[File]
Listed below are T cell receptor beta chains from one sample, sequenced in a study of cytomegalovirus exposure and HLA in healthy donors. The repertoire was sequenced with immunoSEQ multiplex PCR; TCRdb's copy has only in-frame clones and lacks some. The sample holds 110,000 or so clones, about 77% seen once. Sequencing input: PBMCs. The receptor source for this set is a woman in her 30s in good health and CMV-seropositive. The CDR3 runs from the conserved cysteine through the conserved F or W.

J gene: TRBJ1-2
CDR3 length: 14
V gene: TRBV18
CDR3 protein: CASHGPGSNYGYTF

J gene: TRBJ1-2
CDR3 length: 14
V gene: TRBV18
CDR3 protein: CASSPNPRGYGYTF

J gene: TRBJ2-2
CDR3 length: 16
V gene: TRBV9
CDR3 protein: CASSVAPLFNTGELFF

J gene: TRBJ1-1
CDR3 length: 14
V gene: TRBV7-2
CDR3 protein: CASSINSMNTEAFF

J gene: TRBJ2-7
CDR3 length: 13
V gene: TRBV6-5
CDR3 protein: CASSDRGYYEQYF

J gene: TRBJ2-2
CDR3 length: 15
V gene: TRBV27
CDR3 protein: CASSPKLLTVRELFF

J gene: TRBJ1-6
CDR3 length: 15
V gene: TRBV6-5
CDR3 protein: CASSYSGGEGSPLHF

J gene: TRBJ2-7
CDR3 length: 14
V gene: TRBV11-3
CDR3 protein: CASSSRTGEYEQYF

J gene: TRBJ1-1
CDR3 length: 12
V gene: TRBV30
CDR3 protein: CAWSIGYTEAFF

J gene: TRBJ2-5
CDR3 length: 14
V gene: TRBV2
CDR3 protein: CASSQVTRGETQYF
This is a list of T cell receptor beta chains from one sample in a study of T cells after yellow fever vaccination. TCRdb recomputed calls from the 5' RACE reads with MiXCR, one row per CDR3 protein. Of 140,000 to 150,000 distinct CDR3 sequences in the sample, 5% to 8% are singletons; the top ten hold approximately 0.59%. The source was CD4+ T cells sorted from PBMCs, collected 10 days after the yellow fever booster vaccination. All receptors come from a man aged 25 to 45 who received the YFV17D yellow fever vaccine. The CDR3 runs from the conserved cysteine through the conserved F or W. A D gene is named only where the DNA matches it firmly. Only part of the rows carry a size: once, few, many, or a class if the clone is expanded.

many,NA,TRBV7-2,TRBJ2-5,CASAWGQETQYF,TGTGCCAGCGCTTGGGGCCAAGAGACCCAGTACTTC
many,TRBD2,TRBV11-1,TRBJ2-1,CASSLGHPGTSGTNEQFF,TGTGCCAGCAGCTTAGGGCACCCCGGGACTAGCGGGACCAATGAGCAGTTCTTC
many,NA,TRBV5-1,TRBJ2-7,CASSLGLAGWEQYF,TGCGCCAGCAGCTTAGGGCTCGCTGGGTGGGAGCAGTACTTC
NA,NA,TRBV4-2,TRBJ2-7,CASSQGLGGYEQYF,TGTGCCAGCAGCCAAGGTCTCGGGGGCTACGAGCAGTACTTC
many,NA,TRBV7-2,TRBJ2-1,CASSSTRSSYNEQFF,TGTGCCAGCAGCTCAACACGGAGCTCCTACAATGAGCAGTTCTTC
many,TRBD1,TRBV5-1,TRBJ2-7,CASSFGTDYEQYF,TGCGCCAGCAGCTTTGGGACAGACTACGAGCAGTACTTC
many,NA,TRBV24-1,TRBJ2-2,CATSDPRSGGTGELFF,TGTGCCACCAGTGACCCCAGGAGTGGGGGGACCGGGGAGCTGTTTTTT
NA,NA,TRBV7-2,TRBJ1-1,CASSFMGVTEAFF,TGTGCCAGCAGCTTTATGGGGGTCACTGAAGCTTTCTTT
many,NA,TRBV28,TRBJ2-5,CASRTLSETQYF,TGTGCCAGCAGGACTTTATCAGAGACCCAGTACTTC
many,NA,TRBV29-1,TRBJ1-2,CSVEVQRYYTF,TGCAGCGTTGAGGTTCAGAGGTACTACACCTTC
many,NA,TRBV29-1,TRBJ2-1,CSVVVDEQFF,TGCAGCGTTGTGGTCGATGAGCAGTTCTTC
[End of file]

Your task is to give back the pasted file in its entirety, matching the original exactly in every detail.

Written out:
Listed below are T cell receptor beta chains from one sample, sequenced in a study of cytomegalovirus exposure and HLA in healthy donors. The repertoire was sequenced with immunoSEQ multiplex PCR; TCRdb's copy has only in-frame clones and lacks some. The sample holds 110,000 or so clones, about 77% seen once. Sequencing input: PBMCs. The receptor source for this set is a woman in her 30s in good health and CMV-seropositive. The CDR3 runs from the conserved cysteine through the conserved F or W.

J gene: TRBJ1-2
CDR3 length: 14
V gene: TRBV18
CDR3 protein: CASHGPGSNYGYTF

J gene: TRBJ1-2
CDR3 length: 14
V gene: TRBV18
CDR3 protein: CASSPNPRGYGYTF

J gene: TRBJ2-2
CDR3 length: 16
V gene: TRBV9
CDR3 protein: CASSVAPLFNTGELFF

J gene: TRBJ1-1
CDR3 length: 14
V gene: TRBV7-2
CDR3 protein: CASSINSMNTEAFF

J gene: TRBJ2-7
CDR3 length: 13
V gene: TRBV6-5
CDR3 protein: CASSDRGYYEQYF

J gene: TRBJ2-2
CDR3 length: 15
V gene: TRBV27
CDR3 protein: CASSPKLLTVRELFF

J gene: TRBJ1-6
CDR3 length: 15
V gene: TRBV6-5
CDR3 protein: CASSYSGGEGSPLHF

J gene: TRBJ2-7
CDR3 length: 14
V gene: TRBV11-3
CDR3 protein: CASSSRTGEYEQYF

J gene: TRBJ1-1
CDR3 length: 12
V gene: TRBV30
CDR3 protein: CAWSIGYTEAFF

J gene: TRBJ2-5
CDR3 length: 14
V gene: TRBV2
CDR3 protein: CASSQVTRGETQYF
This is a list of T cell receptor beta chains from one sample in a study of T cells after yellow fever vaccination. TCRdb recomputed calls from the 5' RACE reads with MiXCR, one row per CDR3 protein. Of 140,000 to 150,000 distinct CDR3 sequences in the sample, 5% to 8% are singletons; the top ten hold approximately 0.59%. The source was CD4+ T cells sorted from PBMCs, collected 10 days after the yellow fever booster vaccination. All receptors come from a man aged 25 to 45 who received the YFV17D yellow fever vaccine. The CDR3 runs from the conserved cysteine through the conserved F or W. A D gene is named only where the DNA matches it firmly. Only part of the rows carry a size: once, few, many, or a class if the clone is expanded.

many,NA,TRBV7-2,TRBJ2-5,CASAWGQETQYF,TGTGCCAGCGCTTGGGGCCAAGAGACCCAGTACTTC
many,TRBD2,TRBV11-1,TRBJ2-1,CASSLGHPGTSGTNEQFF,TGTGCCAGCAGCTTAGGGCACCCCGGGACTAGCGGGACCAATGAGCAGTTCTTC
many,NA,TRBV5-1,TRBJ2-7,CASSLGLAGWEQYF,TGCGCCAGCAGCTTAGGGCTCGCTGGGTGGGAGCAGTACTTC
NA,NA,TRBV4-2,TRBJ2-7,CASSQGLGGYEQYF,TGTGCCAGCAGCCAAGGTCTCGGGGGCTACGAGCAGTACTTC
many,NA,TRBV7-2,TRBJ2-1,CASSSTRSSYNEQFF,TGTGCCAGCAGCTCAACACGGAGCTCCTACAATGAGCAGTTCTTC
many,TRBD1,TRBV5-1,TRBJ2-7,CASSFGTDYEQYF,TGCGCCAGCAGCTTTGGGACAGACTACGAGCAGTACTTC
many,NA,TRBV24-1,TRBJ2-2,CATSDPRSGGTGELFF,TGTGCCACCAGTGACCCCAGGAGTGGGGGGACCGGGGAGCTGTTTTTT
NA,NA,TRBV7-2,TRBJ1-1,CASSFMGVTEAFF,TGTGCCAGCAGCTTTATGGGGGTCACTGAAGCTTTCTTT
many,NA,TRBV28,TRBJ2-5,CASRTLSETQYF,TGTGCCAGCAGGACTTTATCAGAGACCCAGTACTTC
many,NA,TRBV29-1,TRBJ1-2,CSVEVQRYYTF,TGCAGCGTTGAGGTTCAGAGGTACTACACCTTC
many,NA,TRBV29-1,TRBJ2-1,CSVVVDEQFF,TGCAGCGTTGTGGTCGATGAGCAGTTCTTC